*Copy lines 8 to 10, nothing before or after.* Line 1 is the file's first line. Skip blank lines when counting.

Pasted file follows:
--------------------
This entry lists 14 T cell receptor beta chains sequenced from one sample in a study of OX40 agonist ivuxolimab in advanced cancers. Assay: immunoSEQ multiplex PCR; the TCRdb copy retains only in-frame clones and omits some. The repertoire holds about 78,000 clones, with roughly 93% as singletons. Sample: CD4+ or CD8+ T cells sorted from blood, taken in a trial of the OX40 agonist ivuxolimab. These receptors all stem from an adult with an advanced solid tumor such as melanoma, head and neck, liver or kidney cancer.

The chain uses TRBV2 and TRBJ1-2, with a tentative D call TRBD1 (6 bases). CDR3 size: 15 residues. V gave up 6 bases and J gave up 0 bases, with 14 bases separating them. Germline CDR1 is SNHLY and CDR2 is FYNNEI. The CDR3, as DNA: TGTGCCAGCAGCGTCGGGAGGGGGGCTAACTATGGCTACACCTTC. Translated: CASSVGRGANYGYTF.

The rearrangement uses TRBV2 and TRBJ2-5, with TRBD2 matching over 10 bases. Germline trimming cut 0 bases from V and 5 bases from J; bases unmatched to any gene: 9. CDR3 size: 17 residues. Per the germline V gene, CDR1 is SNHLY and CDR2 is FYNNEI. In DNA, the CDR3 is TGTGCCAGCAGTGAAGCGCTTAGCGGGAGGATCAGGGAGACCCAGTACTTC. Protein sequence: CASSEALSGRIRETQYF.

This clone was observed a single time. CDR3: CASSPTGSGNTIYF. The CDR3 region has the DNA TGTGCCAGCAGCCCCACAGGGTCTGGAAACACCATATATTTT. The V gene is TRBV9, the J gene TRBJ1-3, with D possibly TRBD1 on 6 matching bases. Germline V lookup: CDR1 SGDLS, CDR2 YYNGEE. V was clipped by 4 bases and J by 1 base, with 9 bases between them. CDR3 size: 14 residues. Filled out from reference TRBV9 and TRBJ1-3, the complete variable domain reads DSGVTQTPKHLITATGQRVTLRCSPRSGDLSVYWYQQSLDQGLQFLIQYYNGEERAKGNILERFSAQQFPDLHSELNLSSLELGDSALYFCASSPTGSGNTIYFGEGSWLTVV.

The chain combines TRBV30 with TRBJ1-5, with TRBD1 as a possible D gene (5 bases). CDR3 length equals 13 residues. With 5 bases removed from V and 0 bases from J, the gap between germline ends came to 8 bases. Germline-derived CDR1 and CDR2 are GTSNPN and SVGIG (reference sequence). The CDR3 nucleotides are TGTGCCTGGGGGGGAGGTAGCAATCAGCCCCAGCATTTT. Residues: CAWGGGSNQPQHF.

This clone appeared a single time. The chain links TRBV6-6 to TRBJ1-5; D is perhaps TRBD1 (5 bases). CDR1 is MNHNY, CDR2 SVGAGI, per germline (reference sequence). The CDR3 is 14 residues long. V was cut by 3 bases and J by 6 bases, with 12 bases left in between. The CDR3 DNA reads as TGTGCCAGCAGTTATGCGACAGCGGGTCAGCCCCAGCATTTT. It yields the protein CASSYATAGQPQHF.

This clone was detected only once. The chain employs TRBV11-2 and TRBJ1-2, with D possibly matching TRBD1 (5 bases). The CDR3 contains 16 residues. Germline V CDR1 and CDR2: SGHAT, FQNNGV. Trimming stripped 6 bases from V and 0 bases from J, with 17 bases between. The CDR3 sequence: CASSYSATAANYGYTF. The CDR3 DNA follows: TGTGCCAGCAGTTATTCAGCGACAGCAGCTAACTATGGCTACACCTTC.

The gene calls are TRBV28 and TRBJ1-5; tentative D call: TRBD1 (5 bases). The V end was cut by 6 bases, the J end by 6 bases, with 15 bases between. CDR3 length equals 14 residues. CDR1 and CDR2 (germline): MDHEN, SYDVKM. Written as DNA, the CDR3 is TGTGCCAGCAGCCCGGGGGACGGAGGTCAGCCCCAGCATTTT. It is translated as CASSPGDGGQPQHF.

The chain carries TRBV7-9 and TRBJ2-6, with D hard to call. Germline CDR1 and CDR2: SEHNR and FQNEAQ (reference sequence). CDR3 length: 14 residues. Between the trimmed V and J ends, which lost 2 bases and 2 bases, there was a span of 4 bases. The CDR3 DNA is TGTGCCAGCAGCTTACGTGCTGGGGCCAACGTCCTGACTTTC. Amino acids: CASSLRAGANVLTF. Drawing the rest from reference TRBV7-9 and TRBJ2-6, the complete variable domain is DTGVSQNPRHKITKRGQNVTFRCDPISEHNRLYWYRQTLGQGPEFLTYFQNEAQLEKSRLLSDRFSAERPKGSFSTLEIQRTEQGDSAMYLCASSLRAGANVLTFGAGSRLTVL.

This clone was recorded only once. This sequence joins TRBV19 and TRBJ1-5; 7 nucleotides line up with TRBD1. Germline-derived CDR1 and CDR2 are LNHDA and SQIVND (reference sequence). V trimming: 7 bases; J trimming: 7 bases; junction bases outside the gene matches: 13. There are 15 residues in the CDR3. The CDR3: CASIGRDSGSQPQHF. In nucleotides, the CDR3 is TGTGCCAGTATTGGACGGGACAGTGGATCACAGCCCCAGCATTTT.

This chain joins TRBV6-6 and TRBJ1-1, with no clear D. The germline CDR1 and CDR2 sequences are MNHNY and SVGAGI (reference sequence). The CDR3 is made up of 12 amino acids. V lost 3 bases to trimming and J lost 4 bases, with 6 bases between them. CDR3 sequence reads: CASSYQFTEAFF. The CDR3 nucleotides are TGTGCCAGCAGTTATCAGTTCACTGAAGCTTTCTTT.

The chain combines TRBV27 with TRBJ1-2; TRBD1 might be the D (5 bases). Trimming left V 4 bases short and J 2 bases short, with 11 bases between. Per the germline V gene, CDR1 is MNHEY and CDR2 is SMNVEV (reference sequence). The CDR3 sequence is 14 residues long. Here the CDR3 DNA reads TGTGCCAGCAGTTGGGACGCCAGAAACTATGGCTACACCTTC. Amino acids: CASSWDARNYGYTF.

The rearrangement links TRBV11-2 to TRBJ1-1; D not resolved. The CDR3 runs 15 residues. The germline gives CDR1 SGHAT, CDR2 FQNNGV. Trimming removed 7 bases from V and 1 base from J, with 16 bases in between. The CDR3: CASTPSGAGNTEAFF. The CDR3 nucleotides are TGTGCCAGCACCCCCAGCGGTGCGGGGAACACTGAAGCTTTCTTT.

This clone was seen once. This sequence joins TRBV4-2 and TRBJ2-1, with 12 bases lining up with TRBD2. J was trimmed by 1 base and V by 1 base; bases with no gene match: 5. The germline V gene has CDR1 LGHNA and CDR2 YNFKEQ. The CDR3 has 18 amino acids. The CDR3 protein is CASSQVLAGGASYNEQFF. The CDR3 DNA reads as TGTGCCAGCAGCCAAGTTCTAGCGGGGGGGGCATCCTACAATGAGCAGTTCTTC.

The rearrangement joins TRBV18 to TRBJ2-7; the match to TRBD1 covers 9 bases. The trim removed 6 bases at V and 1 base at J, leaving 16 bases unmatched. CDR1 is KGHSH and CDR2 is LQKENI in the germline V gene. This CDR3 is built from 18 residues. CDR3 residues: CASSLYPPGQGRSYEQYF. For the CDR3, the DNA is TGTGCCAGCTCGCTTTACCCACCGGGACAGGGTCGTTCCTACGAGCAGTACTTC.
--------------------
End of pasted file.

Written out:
The gene calls are TRBV28 and TRBJ1-5; tentative D call: TRBD1 (5 bases). The V end was cut by 6 bases, the J end by 6 bases, with 15 bases between. CDR3 length equals 14 residues. CDR1 and CDR2 (germline): MDHEN, SYDVKM. Written as DNA, the CDR3 is TGTGCCAGCAGCCCGGGGGACGGAGGTCAGCCCCAGCATTTT. It is translated as CASSPGDGGQPQHF.

The chain carries TRBV7-9 and TRBJ2-6, with D hard to call. Germline CDR1 and CDR2: SEHNR and FQNEAQ (reference sequence). CDR3 length: 14 residues. Between the trimmed V and J ends, which lost 2 bases and 2 bases, there was a span of 4 bases. The CDR3 DNA is TGTGCCAGCAGCTTACGTGCTGGGGCCAACGTCCTGACTTTC. Amino acids: CASSLRAGANVLTF. Drawing the rest from reference TRBV7-9 and TRBJ2-6, the complete variable domain is DTGVSQNPRHKITKRGQNVTFRCDPISEHNRLYWYRQTLGQGPEFLTYFQNEAQLEKSRLLSDRFSAERPKGSFSTLEIQRTEQGDSAMYLCASSLRAGANVLTFGAGSRLTVL.

This clone was recorded only once. This sequence joins TRBV19 and TRBJ1-5; 7 nucleotides line up with TRBD1. Germline-derived CDR1 and CDR2 are LNHDA and SQIVND (reference sequence). V trimming: 7 bases; J trimming: 7 bases; junction bases outside the gene matches: 13. There are 15 residues in the CDR3. The CDR3: CASIGRDSGSQPQHF. In nucleotides, the CDR3 is TGTGCCAGTATTGGACGGGACAGTGGATCACAGCCCCAGCATTTT.